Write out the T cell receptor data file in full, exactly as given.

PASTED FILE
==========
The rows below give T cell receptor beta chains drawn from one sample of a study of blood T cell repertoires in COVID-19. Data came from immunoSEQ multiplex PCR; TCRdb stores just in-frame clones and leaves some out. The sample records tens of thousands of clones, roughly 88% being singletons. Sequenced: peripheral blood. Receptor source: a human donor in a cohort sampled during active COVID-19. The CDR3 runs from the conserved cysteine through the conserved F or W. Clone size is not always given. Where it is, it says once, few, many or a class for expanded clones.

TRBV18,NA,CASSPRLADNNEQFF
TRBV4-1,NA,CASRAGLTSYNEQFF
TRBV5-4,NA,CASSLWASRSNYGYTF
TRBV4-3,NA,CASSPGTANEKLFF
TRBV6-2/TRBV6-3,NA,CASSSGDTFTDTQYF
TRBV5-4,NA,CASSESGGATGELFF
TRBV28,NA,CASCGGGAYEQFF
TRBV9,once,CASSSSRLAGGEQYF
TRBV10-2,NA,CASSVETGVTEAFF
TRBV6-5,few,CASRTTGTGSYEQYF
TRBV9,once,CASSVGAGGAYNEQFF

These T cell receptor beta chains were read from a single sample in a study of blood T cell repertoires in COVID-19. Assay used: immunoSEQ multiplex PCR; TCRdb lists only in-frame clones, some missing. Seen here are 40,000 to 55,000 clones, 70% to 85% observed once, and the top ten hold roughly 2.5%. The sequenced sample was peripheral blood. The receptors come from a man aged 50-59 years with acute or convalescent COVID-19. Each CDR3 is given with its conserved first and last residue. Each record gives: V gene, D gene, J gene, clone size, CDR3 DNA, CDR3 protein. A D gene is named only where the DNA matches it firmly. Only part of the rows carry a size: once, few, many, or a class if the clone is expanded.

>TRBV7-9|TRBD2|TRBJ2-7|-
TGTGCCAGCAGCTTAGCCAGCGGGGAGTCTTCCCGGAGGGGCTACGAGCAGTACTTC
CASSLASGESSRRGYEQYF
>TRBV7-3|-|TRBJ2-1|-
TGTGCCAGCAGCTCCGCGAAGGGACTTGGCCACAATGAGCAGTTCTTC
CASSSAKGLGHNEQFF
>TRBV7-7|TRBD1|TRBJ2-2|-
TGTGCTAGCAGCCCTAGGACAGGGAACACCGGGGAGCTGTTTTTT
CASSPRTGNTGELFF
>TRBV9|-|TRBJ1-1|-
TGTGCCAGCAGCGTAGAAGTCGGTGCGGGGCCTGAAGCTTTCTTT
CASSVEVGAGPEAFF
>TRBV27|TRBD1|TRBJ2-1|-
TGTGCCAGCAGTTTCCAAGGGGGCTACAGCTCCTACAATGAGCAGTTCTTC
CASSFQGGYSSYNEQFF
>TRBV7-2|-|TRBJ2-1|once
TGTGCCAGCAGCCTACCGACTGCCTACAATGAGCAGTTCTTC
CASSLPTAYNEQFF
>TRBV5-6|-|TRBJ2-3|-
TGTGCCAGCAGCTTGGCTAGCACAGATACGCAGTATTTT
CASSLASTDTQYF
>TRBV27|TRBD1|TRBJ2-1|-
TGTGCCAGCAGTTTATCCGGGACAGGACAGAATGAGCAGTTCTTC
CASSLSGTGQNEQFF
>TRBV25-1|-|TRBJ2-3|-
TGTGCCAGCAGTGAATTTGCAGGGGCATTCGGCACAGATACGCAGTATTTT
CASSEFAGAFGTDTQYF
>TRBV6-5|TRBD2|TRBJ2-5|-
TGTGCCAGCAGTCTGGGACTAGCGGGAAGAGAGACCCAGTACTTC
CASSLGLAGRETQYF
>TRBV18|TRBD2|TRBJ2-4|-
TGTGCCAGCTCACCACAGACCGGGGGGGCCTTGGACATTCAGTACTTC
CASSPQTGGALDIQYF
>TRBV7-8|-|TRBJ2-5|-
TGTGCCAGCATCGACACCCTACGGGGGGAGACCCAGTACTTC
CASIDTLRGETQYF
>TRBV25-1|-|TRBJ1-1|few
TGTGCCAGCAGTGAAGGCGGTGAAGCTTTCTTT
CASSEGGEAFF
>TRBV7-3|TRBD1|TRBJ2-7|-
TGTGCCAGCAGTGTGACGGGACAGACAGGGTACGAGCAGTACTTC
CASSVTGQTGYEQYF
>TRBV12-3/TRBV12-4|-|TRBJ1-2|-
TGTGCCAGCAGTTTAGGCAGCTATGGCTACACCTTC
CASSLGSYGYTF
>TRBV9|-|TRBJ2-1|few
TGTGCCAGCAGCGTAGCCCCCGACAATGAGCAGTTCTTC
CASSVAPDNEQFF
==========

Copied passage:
The rows below give T cell receptor beta chains drawn from one sample of a study of blood T cell repertoires in COVID-19. Data came from immunoSEQ multiplex PCR; TCRdb stores just in-frame clones and leaves some out. The sample records tens of thousands of clones, roughly 88% being singletons. Sequenced: peripheral blood. Receptor source: a human donor in a cohort sampled during active COVID-19. The CDR3 runs from the conserved cysteine through the conserved F or W. Clone size is not always given. Where it is, it says once, few, many or a class for expanded clones.

TRBV18,NA,CASSPRLADNNEQFF
TRBV4-1,NA,CASRAGLTSYNEQFF
TRBV5-4,NA,CASSLWASRSNYGYTF
TRBV4-3,NA,CASSPGTANEKLFF
TRBV6-2/TRBV6-3,NA,CASSSGDTFTDTQYF
TRBV5-4,NA,CASSESGGATGELFF
TRBV28,NA,CASCGGGAYEQFF
TRBV9,once,CASSSSRLAGGEQYF
TRBV10-2,NA,CASSVETGVTEAFF
TRBV6-5,few,CASRTTGTGSYEQYF
TRBV9,once,CASSVGAGGAYNEQFF

These T cell receptor beta chains were read from a single sample in a study of blood T cell repertoires in COVID-19. Assay used: immunoSEQ multiplex PCR; TCRdb lists only in-frame clones, some missing. Seen here are 40,000 to 55,000 clones, 70% to 85% observed once, and the top ten hold roughly 2.5%. The sequenced sample was peripheral blood. The receptors come from a man aged 50-59 years with acute or convalescent COVID-19. Each CDR3 is given with its conserved first and last residue. Each record gives: V gene, D gene, J gene, clone size, CDR3 DNA, CDR3 protein. A D gene is named only where the DNA matches it firmly. Only part of the rows carry a size: once, few, many, or a class if the clone is expanded.

>TRBV7-9|TRBD2|TRBJ2-7|-
TGTGCCAGCAGCTTAGCCAGCGGGGAGTCTTCCCGGAGGGGCTACGAGCAGTACTTC
CASSLASGESSRRGYEQYF
>TRBV7-3|-|TRBJ2-1|-
TGTGCCAGCAGCTCCGCGAAGGGACTTGGCCACAATGAGCAGTTCTTC
CASSSAKGLGHNEQFF
>TRBV7-7|TRBD1|TRBJ2-2|-
TGTGCTAGCAGCCCTAGGACAGGGAACACCGGGGAGCTGTTTTTT
CASSPRTGNTGELFF
>TRBV9|-|TRBJ1-1|-
TGTGCCAGCAGCGTAGAAGTCGGTGCGGGGCCTGAAGCTTTCTTT
CASSVEVGAGPEAFF
>TRBV27|TRBD1|TRBJ2-1|-
TGTGCCAGCAGTTTCCAAGGGGGCTACAGCTCCTACAATGAGCAGTTCTTC
CASSFQGGYSSYNEQFF
>TRBV7-2|-|TRBJ2-1|once
TGTGCCAGCAGCCTACCGACTGCCTACAATGAGCAGTTCTTC
CASSLPTAYNEQFF
>TRBV5-6|-|TRBJ2-3|-
TGTGCCAGCAGCTTGGCTAGCACAGATACGCAGTATTTT
CASSLASTDTQYF
>TRBV27|TRBD1|TRBJ2-1|-
TGTGCCAGCAGTTTATCCGGGACAGGACAGAATGAGCAGTTCTTC
CASSLSGTGQNEQFF
>TRBV25-1|-|TRBJ2-3|-
TGTGCCAGCAGTGAATTTGCAGGGGCATTCGGCACAGATACGCAGTATTTT
CASSEFAGAFGTDTQYF
>TRBV6-5|TRBD2|TRBJ2-5|-
TGTGCCAGCAGTCTGGGACTAGCGGGAAGAGAGACCCAGTACTTC
CASSLGLAGRETQYF
>TRBV18|TRBD2|TRBJ2-4|-
TGTGCCAGCTCACCACAGACCGGGGGGGCCTTGGACATTCAGTACTTC
CASSPQTGGALDIQYF
>TRBV7-8|-|TRBJ2-5|-
TGTGCCAGCATCGACACCCTACGGGGGGAGACCCAGTACTTC
CASIDTLRGETQYF
>TRBV25-1|-|TRBJ1-1|few
TGTGCCAGCAGTGAAGGCGGTGAAGCTTTCTTT
CASSEGGEAFF
>TRBV7-3|TRBD1|TRBJ2-7|-
TGTGCCAGCAGTGTGACGGGACAGACAGGGTACGAGCAGTACTTC
CASSVTGQTGYEQYF
>TRBV12-3/TRBV12-4|-|TRBJ1-2|-
TGTGCCAGCAGTTTAGGCAGCTATGGCTACACCTTC
CASSLGSYGYTF
>TRBV9|-|TRBJ2-1|few
TGTGCCAGCAGCGTAGCCCCCGACAATGAGCAGTTCTTC
CASSVAPDNEQFF